In Episode 64 of the CounterVortex podcast, Bill Weinberg notes the maddening and telling irony that while we're all supposed to be ga-ga with triumphalism over NASA's latest Mars probe, it has received practicailly no attention that Afro-Brazilian peasant communities are being forcibly removed from their traditional lands to make way for a US-backed expansion of the Alcântara Satellite Launch Center in impoverished Maranhão state. This juxtaposition of news stories is paradigmatic of the whole global struggle—sustainable, Earth-rooted cultures against a hypertrophing technosphere that is now colonizing the very heavens. Meanwhile, there are already so many satellites in orbit that near-Earth space is experiencing a fast-growing "space junk" problem. And economic austerity down here on terra firma is compounding the agonizing impacts of the pandemic. Whatever useful knowledge may be gleaned from the Mars probe, accounts don't note that Halliburton is drawing up plans for mining operations on Mars. We recall Gil Scott Heron's wry reaction to the 1969 Moon landing ("Whitey on the Moon"), and say with Marvin Gaye: "Spend it on the have-nots!"
After a week of blockading an airstrip and road to an iron mine on north Baffin Island, a small group of Inuit protesters packed up their tents Feb. 11, agreeing to give dialogue with authorities a chance after the mining company won an injunction ordering them to disband their encampment. The self-declared Nuluujaat Land Guardians began blocking access to Baffinland Iron Mines Corp’s Mary River mine on Feb. 4. The group of seven men travelled by snowmobile from the communities of Pond Inlet and Arctic Bay, journeys of approximately 12 hours and 36 hours, respectively. The protesters oppose a proposal for expansion that would see the mine's output of iron ore double to 12 million metric tons per year, as well as construction of a 110-kilometer railway to the facility. The Land Guardians say the expansion would drive caribou away and harm other wildlife in the area, including narwhal, upon which their communities depend for subsistence.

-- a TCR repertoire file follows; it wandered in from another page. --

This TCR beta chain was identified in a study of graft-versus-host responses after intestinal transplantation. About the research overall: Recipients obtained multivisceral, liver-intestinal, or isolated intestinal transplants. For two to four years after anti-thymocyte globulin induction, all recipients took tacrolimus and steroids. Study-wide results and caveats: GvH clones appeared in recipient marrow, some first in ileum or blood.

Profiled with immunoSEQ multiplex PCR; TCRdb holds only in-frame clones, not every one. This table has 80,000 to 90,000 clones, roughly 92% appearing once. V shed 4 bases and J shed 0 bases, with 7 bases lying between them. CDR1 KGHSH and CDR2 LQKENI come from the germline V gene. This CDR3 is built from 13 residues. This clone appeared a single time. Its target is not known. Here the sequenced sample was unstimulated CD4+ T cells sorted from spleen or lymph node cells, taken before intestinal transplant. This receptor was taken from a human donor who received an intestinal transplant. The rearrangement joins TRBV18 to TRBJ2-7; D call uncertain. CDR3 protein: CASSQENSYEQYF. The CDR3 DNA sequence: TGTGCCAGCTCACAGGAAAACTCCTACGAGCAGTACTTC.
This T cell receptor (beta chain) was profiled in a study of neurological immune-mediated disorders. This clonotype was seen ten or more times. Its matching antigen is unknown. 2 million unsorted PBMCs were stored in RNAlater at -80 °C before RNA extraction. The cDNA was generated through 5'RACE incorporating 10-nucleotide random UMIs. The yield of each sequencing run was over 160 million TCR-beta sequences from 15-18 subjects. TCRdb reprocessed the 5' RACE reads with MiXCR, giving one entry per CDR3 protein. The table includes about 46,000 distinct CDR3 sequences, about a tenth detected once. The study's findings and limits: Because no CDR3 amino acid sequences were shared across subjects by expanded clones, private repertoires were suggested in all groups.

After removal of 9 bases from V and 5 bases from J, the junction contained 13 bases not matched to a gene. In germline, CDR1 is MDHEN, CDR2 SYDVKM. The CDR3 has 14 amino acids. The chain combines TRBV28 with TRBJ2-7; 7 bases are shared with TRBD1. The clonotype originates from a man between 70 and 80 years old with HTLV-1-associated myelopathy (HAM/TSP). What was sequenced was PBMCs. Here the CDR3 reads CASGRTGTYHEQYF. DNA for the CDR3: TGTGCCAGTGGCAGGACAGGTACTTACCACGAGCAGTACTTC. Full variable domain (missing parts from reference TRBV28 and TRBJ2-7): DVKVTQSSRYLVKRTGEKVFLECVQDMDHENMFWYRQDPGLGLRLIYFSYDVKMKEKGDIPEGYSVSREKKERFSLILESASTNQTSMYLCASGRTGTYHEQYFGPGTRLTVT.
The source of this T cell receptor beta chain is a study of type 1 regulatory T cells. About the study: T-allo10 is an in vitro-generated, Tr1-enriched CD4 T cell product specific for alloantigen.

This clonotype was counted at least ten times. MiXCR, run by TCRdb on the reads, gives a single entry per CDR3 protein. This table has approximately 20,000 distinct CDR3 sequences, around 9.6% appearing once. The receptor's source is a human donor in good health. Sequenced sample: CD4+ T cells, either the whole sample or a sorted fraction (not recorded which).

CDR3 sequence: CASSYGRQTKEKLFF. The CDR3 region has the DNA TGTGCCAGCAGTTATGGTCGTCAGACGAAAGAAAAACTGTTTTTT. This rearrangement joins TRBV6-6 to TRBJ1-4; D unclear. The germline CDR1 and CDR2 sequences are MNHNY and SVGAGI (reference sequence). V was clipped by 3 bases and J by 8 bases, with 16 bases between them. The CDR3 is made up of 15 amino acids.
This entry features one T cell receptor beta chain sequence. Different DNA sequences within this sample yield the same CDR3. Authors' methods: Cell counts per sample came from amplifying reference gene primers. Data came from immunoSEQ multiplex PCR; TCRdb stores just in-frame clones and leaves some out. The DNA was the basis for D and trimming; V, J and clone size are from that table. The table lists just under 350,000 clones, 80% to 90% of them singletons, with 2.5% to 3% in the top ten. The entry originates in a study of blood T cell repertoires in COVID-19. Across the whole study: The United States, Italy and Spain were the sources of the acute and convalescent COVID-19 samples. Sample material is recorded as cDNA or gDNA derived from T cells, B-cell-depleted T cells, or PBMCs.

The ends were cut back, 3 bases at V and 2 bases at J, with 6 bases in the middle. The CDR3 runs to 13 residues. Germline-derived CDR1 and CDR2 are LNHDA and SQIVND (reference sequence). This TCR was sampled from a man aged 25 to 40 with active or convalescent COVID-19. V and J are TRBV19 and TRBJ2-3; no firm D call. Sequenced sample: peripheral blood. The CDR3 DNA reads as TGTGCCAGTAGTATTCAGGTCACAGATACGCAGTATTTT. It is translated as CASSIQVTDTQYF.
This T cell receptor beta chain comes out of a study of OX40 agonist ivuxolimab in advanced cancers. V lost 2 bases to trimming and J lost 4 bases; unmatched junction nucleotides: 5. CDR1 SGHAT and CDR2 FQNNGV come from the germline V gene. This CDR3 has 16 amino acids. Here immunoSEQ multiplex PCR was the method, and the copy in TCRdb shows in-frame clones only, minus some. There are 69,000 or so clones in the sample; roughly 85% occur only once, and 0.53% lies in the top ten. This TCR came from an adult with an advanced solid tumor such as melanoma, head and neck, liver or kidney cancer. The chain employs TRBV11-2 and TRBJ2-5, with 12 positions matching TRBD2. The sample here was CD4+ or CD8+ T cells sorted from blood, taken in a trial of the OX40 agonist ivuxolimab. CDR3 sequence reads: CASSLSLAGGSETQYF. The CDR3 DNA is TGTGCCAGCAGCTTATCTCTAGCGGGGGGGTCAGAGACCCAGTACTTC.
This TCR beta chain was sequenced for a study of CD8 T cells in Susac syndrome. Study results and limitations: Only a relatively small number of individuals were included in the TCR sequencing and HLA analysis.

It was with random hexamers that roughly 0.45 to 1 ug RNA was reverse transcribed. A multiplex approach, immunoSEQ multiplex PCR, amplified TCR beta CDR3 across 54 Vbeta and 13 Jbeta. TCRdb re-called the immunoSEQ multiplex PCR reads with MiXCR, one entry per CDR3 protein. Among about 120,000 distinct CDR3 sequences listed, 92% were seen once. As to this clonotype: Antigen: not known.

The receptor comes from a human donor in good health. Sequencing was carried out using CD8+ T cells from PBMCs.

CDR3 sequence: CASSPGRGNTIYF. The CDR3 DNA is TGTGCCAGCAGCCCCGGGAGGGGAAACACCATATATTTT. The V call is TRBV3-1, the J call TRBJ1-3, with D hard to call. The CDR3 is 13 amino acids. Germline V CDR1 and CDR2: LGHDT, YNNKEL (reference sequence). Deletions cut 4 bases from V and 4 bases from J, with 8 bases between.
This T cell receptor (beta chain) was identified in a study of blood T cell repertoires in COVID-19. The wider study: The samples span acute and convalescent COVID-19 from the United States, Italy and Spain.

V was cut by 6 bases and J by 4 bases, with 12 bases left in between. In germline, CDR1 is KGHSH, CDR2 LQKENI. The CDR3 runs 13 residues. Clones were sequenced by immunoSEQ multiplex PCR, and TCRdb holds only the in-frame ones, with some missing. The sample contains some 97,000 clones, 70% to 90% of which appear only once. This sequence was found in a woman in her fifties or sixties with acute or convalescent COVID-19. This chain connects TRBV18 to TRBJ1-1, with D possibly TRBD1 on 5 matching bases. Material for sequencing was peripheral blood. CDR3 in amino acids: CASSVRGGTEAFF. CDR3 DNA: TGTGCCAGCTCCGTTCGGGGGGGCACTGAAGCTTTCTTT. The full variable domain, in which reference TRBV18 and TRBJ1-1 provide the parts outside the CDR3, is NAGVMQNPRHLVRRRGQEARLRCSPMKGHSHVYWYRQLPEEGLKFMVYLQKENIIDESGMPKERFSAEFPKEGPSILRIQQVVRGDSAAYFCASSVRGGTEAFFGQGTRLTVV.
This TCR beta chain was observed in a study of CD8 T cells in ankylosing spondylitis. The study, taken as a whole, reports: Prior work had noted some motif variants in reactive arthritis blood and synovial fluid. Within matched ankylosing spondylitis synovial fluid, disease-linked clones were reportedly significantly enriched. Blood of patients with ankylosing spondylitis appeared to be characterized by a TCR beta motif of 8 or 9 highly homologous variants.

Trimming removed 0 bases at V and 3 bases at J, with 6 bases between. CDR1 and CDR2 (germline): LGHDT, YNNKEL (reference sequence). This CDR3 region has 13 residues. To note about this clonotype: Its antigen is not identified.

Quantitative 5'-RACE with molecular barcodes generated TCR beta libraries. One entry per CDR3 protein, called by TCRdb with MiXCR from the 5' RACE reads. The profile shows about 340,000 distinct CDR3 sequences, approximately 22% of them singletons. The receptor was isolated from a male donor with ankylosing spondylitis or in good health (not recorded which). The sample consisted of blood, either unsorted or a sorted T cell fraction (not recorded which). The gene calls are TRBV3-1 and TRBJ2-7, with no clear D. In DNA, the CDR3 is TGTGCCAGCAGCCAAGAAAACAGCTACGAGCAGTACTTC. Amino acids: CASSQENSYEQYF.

Iraqi Kurdistan saw simultaneous air attacks Feb. 15—from Turkish warplanes on a mountain supposedly harboring PKK guerillas, and (in a far more audacious move) from an Iran-backed militia on the regional capital Erbil. In the latter attack, a barrage of rockets targetted a US airbase outside Erbil's airport. A foreign "civilian contractor" was killed, and nine others, including US personnel, were wounded. It is being called the worst attack in a year on the US-led military coalition in Iraq. A nearby apartment complex and market were also damaged, and some reports indicate the Chinese consulate was hit by either a stray rocket or debris.
The United Nations' top disarmament official on Feb. 3 stressed the urgent need to identify those who have used chemical weapons in Syria, and hold them accountable for their deeds. "Without such an action, we are allowing the use of chemical weapons to take place with impunity," Izumi Nakamitsu, UN High Representative for Disarmament Affairs, told the Security Council in a virtual briefing. "It is imperative that this Council shows leadership in demonstrating that impunity in the use of these weapons will not be tolerated," she added. Nakamitsu was briefing Council members on implementation of Resolution 2118, in which unanimous agreement was reached in 2013 to condemn "in the strongest terms" any use of chemical weapons in Syria. The Resolution also expressed "strong conviction" that those responsible for use of chemical weapons in Syria must be held accountable.